Fallacy of Custom




Each morning the brahmanas gathered on the bank of the holy Ganges and offered their prescribed prayers to the Lord. Each of them brought with him a copper vessel for offering water.

Unfortunately, because these copper vessels were indistinguishable from one another, they were always getting mixed up between brahmanas. So one old brahmana got into the habit of placing a lump of clay from the riverbank in his own vessel before taking bath. That way, when he returned, he’d be able to distinguish his offering cup from the rest.

But the other brahmanas thought that the placing of a clay ball in one’s cup before taking bath must be an esoteric ritual. So not wanting to appear ignorant of the fine points of brahminical observances, they all started placing clay balls in their cups before going for bath. Thus when the old brahmana came from the river, he again found it hard to locate his own copper vessel.

“Fie on these imitators!” he groaned as he examined the different vessels, trying to pick out his own. “Without understanding the reason for anything, they just follow blindly. Despite their big learning and priestly positions in society, they have no common sense.”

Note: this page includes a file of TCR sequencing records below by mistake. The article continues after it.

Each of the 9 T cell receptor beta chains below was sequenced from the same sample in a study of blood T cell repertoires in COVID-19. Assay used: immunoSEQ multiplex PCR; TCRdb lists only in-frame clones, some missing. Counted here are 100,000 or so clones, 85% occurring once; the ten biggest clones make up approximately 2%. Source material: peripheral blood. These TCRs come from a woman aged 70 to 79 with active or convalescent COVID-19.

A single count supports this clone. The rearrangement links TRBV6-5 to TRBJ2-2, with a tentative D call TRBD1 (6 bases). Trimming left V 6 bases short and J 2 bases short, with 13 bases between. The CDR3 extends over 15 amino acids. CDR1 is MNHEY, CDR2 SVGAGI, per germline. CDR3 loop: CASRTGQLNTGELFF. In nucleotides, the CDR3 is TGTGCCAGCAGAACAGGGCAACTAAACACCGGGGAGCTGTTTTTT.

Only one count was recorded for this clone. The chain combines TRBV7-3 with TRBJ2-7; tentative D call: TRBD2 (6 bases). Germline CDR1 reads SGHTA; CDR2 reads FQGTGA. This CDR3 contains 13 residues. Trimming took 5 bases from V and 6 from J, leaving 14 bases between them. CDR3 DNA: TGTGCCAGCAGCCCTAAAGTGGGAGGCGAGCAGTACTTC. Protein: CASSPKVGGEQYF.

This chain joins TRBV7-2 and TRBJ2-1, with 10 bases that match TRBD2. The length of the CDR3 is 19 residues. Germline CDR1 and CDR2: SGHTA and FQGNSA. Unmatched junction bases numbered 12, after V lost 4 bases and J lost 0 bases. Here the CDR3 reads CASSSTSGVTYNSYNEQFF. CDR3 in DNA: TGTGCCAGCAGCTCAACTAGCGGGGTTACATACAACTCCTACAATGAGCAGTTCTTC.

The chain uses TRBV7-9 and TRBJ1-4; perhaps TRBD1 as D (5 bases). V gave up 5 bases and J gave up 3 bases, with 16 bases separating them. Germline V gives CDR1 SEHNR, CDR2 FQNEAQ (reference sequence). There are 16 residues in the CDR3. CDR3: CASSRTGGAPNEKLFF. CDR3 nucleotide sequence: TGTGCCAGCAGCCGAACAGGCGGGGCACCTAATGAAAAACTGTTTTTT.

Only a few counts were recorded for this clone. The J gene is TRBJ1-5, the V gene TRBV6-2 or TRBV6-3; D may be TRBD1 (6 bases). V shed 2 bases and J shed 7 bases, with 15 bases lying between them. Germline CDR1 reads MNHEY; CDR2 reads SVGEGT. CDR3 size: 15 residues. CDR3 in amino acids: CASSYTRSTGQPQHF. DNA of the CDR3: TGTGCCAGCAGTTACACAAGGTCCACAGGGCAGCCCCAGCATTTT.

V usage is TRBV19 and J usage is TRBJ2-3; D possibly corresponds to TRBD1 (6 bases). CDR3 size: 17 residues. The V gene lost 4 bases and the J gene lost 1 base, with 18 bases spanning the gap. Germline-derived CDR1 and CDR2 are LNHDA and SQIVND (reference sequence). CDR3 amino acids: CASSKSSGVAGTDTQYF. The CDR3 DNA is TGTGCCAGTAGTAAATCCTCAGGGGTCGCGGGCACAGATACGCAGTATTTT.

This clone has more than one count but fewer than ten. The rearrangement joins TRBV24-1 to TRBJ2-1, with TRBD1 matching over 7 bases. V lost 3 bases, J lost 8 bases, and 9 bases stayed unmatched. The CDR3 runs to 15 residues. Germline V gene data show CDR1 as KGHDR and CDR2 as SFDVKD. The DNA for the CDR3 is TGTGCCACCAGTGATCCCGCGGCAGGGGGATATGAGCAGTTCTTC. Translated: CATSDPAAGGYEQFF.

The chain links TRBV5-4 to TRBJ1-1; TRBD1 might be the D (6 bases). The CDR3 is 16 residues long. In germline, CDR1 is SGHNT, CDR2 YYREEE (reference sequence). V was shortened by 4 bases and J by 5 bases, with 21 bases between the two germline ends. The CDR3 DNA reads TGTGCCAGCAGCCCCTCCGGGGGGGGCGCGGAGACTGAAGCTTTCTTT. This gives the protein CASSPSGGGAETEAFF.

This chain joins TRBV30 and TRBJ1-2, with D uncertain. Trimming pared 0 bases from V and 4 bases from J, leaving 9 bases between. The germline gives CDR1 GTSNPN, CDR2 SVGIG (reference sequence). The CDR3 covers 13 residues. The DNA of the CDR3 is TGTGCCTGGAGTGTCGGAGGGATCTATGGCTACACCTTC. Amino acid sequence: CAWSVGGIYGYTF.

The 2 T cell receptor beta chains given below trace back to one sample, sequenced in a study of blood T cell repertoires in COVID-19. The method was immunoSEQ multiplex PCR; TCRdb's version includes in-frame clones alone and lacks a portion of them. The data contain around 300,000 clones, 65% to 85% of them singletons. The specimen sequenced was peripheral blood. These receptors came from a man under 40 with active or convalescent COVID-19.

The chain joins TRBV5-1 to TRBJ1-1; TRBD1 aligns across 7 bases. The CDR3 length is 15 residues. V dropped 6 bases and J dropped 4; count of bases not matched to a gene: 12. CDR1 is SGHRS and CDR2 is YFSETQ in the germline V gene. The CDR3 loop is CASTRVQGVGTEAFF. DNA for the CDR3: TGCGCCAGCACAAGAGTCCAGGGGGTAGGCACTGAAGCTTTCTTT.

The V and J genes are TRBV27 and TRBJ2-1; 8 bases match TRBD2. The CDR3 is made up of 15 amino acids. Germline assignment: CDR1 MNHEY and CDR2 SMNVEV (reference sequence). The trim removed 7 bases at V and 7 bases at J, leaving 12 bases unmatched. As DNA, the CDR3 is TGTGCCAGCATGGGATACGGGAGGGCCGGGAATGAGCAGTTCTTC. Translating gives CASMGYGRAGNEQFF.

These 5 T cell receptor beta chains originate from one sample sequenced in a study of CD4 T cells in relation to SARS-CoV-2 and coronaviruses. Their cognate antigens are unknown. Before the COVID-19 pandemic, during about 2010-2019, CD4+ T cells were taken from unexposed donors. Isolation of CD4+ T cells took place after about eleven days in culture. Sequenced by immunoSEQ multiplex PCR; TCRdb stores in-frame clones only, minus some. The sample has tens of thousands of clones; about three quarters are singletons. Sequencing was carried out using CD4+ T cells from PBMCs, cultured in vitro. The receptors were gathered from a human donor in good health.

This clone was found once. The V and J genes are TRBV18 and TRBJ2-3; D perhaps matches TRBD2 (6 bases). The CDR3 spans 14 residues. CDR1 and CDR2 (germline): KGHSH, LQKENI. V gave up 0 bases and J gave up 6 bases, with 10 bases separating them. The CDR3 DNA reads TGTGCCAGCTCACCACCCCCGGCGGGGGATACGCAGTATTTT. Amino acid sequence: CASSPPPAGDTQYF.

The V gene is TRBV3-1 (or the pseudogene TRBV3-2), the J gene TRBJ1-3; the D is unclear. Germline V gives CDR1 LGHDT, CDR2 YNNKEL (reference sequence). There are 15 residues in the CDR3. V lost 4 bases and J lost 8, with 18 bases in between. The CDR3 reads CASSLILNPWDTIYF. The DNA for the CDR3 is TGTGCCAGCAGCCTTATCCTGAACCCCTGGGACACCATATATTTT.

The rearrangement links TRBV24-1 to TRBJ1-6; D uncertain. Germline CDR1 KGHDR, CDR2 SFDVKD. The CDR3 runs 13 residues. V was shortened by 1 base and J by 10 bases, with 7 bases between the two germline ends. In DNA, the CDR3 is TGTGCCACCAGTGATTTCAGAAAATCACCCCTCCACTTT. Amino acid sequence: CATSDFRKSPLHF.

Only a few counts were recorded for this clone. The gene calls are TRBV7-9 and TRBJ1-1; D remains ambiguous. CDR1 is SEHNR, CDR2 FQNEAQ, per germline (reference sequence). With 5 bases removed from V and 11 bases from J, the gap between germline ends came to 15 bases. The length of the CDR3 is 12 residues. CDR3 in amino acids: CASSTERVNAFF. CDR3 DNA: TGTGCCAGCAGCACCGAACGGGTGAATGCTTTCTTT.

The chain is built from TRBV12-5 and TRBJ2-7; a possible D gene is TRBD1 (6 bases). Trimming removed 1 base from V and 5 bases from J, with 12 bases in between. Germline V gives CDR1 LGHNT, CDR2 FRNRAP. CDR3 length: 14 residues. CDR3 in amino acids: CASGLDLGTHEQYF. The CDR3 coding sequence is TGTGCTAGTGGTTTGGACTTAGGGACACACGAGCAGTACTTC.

In today’s world the practice of religion is quite often like this. Most people follow sectarian customs blindly without even thinking to ask why. For instance, it has become a custom in India to address the poor as Daridra-Narayana (poor Narayana), although this term is unheard of in the scriptural tradition, and is indeed an absurdity. Still, it is blindly accepted by many, many people as religious to worship a poor man in the street as being God.


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